10.  Put effort into maintaining distant relationships

I often say that friends come and go in life. However, that implies fate was partially responsible for this. In reality, I'm the reason many friendships don't last because I don't communicate the same way I do in person than in text. To me, there's a certain quality to texting that almost makes it almost like a chore I'm obligated to do. In real encounters, I know I must keep up a conversation and reciprocate discussion in order for something not to get awkward. However, when there's do not disturb options, mute buttons, silent keys and notification settings, it makes communication seem almost optional or trivial.

However, I know this is a bad habit of mine I need to correct. Texting is sometimes the only way I can get to know a person better or keep in touch with them. I've lost so many friends and given so many potential ones the wrong impression because I forget to answer back. Even if I like someone a lot, I tend to mislead people into thinking I don't. Thus, I think I'd like to strengthen my communication skills next year so I can meet and reconnect with friends. In the process, I hope to make myself a better person as well.

11.  Improve my hearing

Most of my friends jokingly call me an 80-year-old man because I can never hear what they're saying. And when I do think I've heard something right, it ends up being laughably wrong. One time, I listened to my friend talk about snakes for five minutes under the pretense that she was talking about steak. It was only until she said snakes were slippery and tasted like fish that I told her, "I don't think that's how steak works."

In 2019, I'd like to either get a hearing aid, improve my hearing or get better at guessing what the heck my friends are saying.

12.  Stop being so hypocritical

I don't really have a problem with being a hypocrite. I think everyone has to be one at some point in order to grow as a person and develop new perspectives. Consistency sometimes limits the views someone can take and renders them static or one-dimensional. However, I probably say this because I am a massive hypocrite.

Though I don't want to necessarily be consistent with my viewpoints, I think what I can improve about my hypocrisy is to stop criticizing others or making them feel bad. I hope that I can recognize that my opinions will change sooner or later so I should never be so confident as to criticize what I might become in the new year.

13.  Be more grateful for what I have

Sometimes when I'm angry or annoyed, I forget how lucky I am to live the way I do now. When there are millions who are less fortunate than me, it definitely puts my complaining into perspective. Especially when I criticize others for being ungrateful, I forget to apply that to myself or overlook the fact that I'm essentially the same.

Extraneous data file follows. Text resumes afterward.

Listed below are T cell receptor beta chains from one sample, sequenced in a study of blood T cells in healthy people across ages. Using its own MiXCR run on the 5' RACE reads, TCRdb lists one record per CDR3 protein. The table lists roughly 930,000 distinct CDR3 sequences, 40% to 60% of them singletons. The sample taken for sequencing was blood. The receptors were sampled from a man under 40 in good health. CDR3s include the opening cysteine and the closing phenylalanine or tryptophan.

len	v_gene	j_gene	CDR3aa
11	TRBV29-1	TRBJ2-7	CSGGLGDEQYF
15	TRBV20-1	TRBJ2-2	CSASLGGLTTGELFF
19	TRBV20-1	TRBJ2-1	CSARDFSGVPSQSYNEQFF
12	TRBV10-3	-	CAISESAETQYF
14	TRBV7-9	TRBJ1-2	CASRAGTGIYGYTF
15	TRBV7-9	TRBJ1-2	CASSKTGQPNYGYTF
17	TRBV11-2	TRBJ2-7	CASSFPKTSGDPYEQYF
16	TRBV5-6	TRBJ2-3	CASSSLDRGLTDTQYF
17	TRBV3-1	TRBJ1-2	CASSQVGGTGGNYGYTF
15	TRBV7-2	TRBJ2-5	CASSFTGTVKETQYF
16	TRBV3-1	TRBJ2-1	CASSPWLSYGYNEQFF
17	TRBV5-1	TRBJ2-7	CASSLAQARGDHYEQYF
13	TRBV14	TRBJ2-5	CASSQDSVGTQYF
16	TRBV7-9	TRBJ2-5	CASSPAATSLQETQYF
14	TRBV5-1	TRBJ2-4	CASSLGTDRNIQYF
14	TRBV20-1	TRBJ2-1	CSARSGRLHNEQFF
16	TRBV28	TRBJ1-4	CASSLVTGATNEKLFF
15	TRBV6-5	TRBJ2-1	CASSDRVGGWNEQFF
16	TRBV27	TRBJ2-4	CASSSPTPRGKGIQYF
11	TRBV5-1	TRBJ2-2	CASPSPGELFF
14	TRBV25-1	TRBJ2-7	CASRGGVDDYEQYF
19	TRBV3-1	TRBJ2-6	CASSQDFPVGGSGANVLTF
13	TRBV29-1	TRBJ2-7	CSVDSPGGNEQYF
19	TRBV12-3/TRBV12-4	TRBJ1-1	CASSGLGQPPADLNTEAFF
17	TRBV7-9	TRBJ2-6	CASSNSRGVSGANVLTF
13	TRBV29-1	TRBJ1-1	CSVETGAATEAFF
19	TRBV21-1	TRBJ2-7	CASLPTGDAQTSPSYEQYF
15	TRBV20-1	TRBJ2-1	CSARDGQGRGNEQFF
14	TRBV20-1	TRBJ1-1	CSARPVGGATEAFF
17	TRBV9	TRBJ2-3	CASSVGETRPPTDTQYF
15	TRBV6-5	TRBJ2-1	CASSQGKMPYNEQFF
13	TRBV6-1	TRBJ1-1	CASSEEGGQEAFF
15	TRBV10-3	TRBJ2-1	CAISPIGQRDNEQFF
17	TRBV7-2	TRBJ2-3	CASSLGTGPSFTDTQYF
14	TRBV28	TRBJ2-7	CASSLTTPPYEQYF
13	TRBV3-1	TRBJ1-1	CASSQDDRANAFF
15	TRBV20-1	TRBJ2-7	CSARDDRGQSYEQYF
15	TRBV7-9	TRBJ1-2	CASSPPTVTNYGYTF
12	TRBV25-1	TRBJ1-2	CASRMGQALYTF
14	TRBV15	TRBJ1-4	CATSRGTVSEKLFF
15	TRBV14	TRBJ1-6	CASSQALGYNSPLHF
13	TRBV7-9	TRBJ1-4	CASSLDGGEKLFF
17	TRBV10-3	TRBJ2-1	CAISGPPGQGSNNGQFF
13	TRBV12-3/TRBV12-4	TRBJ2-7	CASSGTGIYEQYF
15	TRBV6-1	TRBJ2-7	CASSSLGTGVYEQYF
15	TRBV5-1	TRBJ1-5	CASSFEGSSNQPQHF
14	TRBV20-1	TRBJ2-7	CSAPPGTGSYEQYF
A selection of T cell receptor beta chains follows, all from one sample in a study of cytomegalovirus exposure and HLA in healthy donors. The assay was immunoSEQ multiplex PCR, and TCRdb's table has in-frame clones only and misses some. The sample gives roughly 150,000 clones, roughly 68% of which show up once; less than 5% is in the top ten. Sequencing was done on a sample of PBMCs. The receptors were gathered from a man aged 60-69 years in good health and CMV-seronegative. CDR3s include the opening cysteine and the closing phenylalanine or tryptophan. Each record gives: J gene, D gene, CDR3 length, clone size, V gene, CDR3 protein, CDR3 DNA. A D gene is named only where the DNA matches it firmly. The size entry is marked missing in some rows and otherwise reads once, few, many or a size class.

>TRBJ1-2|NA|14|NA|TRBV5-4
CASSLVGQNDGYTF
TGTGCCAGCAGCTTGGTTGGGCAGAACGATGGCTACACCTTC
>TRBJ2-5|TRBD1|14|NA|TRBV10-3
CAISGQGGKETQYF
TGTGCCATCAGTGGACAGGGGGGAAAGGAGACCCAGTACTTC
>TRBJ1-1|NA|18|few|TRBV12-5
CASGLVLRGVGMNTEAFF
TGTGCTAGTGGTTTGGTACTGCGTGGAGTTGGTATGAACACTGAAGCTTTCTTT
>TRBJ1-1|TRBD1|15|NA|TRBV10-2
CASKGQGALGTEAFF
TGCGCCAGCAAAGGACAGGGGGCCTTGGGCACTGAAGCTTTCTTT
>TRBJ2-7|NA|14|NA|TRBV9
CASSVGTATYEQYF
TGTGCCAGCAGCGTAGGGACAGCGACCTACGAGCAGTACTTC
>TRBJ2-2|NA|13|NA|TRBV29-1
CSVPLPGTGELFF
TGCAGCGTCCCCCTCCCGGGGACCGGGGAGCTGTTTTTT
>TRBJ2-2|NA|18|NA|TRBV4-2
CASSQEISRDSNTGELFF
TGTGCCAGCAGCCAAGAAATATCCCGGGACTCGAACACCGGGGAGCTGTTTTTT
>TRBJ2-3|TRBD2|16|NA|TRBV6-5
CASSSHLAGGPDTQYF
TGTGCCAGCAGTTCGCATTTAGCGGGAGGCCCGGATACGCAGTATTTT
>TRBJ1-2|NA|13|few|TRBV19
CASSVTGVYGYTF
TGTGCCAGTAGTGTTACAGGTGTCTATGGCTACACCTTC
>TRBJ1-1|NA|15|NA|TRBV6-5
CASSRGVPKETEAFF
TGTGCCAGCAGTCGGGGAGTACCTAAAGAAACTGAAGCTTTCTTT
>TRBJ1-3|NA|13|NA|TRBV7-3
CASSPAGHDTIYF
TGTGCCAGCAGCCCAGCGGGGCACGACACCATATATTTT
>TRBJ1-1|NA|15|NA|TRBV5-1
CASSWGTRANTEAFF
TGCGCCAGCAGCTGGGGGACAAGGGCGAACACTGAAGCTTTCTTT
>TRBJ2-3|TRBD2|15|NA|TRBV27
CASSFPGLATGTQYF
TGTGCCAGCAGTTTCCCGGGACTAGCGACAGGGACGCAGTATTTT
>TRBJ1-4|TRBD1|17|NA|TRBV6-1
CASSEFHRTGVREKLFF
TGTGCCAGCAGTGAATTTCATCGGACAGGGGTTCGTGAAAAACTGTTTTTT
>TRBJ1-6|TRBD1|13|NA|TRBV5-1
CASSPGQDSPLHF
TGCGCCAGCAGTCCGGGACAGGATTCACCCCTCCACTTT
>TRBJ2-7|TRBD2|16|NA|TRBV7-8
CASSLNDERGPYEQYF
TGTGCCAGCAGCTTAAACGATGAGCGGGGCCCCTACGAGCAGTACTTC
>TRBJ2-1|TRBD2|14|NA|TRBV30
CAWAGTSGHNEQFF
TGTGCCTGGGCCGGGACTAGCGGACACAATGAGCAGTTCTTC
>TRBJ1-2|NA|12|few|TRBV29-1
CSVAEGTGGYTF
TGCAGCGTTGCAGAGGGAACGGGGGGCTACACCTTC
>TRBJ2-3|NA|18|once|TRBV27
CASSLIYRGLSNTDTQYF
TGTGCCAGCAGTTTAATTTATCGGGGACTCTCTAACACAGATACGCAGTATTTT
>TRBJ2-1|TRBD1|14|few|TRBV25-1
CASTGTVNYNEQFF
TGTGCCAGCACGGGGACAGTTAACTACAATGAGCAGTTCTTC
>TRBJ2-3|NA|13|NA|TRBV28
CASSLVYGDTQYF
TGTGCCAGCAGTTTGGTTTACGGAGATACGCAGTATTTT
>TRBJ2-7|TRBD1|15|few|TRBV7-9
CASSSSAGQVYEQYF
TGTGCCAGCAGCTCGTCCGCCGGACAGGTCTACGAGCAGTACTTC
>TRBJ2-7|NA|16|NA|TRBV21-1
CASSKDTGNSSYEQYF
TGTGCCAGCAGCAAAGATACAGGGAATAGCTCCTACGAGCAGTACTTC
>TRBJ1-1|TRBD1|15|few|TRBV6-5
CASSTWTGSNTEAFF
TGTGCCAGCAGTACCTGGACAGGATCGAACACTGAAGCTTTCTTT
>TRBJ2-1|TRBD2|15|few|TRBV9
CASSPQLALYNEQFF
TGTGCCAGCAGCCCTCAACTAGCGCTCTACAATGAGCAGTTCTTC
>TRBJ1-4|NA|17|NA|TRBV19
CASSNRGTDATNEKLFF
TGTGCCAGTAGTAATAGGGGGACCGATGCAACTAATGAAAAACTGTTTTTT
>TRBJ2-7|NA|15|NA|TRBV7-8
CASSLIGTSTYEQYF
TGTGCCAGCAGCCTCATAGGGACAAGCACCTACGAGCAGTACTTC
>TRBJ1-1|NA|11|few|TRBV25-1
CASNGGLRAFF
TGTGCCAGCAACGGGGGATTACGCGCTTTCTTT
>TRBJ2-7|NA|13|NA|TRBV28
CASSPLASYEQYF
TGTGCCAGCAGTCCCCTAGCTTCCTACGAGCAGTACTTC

Next year, I want to appreciate my life and what I've been gifted with more. I realize now that I'm so thankful for everything I've gone through and everyone around me because they've all helped shape me into who I am today.

14.  Stop being so complacent

If there's anything this year has taught me, it's that there is always someone better than you. Sometimes, when things are going too well for me, I become too comfortable with where I am. In the new year, I want to remind myself to keep going even when I feel like I'm on top of the world. This way, when my inevitable downfall comes, I can find comfort in the fact that I'm still working and improving on myself.

15.  Improve my skills as a writer

I've read some really good writing this year that leaves me shocked and humbled at my own essays. I hope I can learn or emulate some of their techniques to improve myself in 2019. Among some of the many things I want to work on is preplanning and organization. If you couldn't already tell, I tend to go on tangents and ramble because I don't always effectively plan out the point of my works. Next year, I'm going to strive to be a better writer and try to fix these gaps in my writing.

16.  Learn from my mistakes

Everyone always says to, "learn from your mistakes" to inspire others. However, this isn't as easy as it seems for me. The thing everyone conveniently leaves out of that saying is how exactly I should learn from them. Besides recovering from my mistakes, I also want to learn from them too. So in 2019, I'm going to try to establish a method to gain something from my failures or at least acknowledge that I have learned from them.

17.  Fix my skin

I have too much acne. It's as simple as that. My face looks like the Pacific Ring of Fire except with acne eruptions instead of volcanoes. Whether because of stress or oily skin, I'd like to see clear skin in the upcoming year. Maybe I'll start with moisturizing...

18.  Be healthier

Considering I'm stressed, sleep-deprived, hungry and dehydrated every day, I don't think I'm at my peak in terms of health right now. Maybe in 2019, I'll try drinking more water, sleeping earlier, exercising more and eating healthy food if I find a way to make it taste less like cardboard.

19.  Make people important to me smile

Sometimes, I feel like I take more than I give in relationships or take the people around me for granted. In the new year, I want to show my appreciation for them, make them happy or remind them why we're so close in the first place.

20.  Get a sense of fashion

I am the least fashionable person I know. I have tons of clothes I never wear or end up donating because I regret buying them. Since I don't really have an eye for what looks good on me and what doesn't, I'd like to maybe revamp my wardrobe in 2019 and start by making some informed purchases where I'm sure I like what I'm wearing. Maybe I'll even develop a style instead of throwing random clothes together!

21.  Be satisfied with myself

Even if this entire article is about how to improve myself for the coming year, it's still important that I accept myself. It's okay if I can't keep all of my New Year's resolutions because I'm only human. Constantly working to fix myself means I'll never be happy with who I am at this moment. Sometimes, it's still important to let go and enjoy the journey instead of the end goal.

So ironically, one of the ways I want to improve myself is to stop improving myself once in a while. Next year, I want to focus on what matters. I'm optimistic for what 2019 will bring. But as for now, I think I'll sit back and savor the last moments of 2018. What a year it has been.